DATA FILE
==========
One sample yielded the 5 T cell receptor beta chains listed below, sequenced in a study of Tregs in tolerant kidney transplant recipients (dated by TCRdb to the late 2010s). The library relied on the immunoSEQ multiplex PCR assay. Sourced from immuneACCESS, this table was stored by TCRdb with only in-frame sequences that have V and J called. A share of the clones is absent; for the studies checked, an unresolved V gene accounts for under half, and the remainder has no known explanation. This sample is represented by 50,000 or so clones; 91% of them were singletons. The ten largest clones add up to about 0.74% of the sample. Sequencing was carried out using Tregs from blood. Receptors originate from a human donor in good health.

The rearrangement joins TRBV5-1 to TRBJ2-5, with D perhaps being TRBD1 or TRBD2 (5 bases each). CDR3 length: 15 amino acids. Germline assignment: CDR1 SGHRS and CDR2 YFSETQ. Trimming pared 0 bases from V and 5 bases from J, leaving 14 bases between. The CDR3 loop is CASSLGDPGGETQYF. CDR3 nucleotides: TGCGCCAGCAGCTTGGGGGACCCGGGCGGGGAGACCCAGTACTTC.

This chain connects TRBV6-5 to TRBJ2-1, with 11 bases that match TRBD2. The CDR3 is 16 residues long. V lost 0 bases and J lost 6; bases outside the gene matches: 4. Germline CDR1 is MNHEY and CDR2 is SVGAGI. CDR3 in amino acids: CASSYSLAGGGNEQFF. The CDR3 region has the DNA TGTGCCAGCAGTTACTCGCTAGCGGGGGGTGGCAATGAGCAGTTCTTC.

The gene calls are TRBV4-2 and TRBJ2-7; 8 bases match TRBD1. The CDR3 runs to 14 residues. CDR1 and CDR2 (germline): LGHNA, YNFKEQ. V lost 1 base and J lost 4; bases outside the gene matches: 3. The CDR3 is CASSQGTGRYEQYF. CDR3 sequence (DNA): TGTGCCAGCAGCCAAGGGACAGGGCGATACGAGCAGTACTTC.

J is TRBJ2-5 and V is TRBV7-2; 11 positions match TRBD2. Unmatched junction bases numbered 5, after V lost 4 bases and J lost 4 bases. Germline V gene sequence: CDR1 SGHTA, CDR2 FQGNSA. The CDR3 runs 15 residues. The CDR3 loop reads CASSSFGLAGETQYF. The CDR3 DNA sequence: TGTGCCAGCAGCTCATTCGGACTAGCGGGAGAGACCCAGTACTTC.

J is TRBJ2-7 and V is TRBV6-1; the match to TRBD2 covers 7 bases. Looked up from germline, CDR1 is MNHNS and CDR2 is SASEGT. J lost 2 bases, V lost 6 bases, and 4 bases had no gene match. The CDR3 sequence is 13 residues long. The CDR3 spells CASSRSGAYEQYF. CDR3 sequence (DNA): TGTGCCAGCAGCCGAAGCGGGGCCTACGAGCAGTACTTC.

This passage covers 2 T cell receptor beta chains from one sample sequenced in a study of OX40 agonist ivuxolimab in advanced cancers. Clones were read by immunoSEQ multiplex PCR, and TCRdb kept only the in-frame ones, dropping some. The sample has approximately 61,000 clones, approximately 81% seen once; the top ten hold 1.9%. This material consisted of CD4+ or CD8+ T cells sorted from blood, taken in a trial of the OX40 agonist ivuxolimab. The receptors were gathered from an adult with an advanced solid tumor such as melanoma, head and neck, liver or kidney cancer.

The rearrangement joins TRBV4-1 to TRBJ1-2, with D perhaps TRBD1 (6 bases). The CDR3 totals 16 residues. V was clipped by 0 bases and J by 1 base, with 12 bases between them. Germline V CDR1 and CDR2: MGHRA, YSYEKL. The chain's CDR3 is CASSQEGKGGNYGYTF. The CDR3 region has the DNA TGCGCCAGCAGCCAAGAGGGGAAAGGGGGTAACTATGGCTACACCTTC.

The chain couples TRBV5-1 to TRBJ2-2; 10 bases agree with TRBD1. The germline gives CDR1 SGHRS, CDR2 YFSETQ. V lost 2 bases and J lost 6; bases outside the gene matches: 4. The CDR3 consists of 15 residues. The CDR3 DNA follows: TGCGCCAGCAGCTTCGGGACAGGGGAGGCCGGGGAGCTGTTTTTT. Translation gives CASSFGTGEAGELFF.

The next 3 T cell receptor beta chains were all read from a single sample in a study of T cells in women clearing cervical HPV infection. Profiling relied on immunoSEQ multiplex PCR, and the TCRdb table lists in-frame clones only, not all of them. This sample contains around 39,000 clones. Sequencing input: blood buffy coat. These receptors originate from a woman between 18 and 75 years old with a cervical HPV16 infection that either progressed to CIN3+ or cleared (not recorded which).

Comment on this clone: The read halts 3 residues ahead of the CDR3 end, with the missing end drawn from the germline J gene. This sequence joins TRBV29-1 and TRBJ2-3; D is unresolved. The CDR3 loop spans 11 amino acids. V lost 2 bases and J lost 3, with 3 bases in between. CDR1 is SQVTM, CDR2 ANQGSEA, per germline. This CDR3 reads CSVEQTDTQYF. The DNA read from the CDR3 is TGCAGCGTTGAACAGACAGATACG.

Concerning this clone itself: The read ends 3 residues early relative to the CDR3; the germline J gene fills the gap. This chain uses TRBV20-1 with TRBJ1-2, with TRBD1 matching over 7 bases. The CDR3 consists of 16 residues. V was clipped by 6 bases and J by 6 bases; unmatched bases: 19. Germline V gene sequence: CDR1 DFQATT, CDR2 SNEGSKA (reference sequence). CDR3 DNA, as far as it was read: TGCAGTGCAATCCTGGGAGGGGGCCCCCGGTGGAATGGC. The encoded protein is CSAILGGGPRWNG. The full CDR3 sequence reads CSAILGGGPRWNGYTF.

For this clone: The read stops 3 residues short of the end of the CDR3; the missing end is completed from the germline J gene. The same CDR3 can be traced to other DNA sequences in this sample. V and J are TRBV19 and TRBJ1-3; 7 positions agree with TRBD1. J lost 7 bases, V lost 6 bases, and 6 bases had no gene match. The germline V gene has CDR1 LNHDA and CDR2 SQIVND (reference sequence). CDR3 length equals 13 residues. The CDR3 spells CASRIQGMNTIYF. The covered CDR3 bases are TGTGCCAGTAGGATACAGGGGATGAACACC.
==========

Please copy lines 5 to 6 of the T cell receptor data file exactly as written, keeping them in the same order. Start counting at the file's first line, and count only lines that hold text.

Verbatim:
J is TRBJ2-5 and V is TRBV7-2; 11 positions match TRBD2. Unmatched junction bases numbered 5, after V lost 4 bases and J lost 4 bases. Germline V gene sequence: CDR1 SGHTA, CDR2 FQGNSA. The CDR3 runs 15 residues. The CDR3 loop reads CASSSFGLAGETQYF. The CDR3 DNA sequence: TGTGCCAGCAGCTCATTCGGACTAGCGGGAGAGACCCAGTACTTC.

J is TRBJ2-7 and V is TRBV6-1; the match to TRBD2 covers 7 bases. Looked up from germline, CDR1 is MNHNS and CDR2 is SASEGT. J lost 2 bases, V lost 6 bases, and 4 bases had no gene match. The CDR3 sequence is 13 residues long. The CDR3 spells CASSRSGAYEQYF. CDR3 sequence (DNA): TGTGCCAGCAGCCGAAGCGGGGCCTACGAGCAGTACTTC.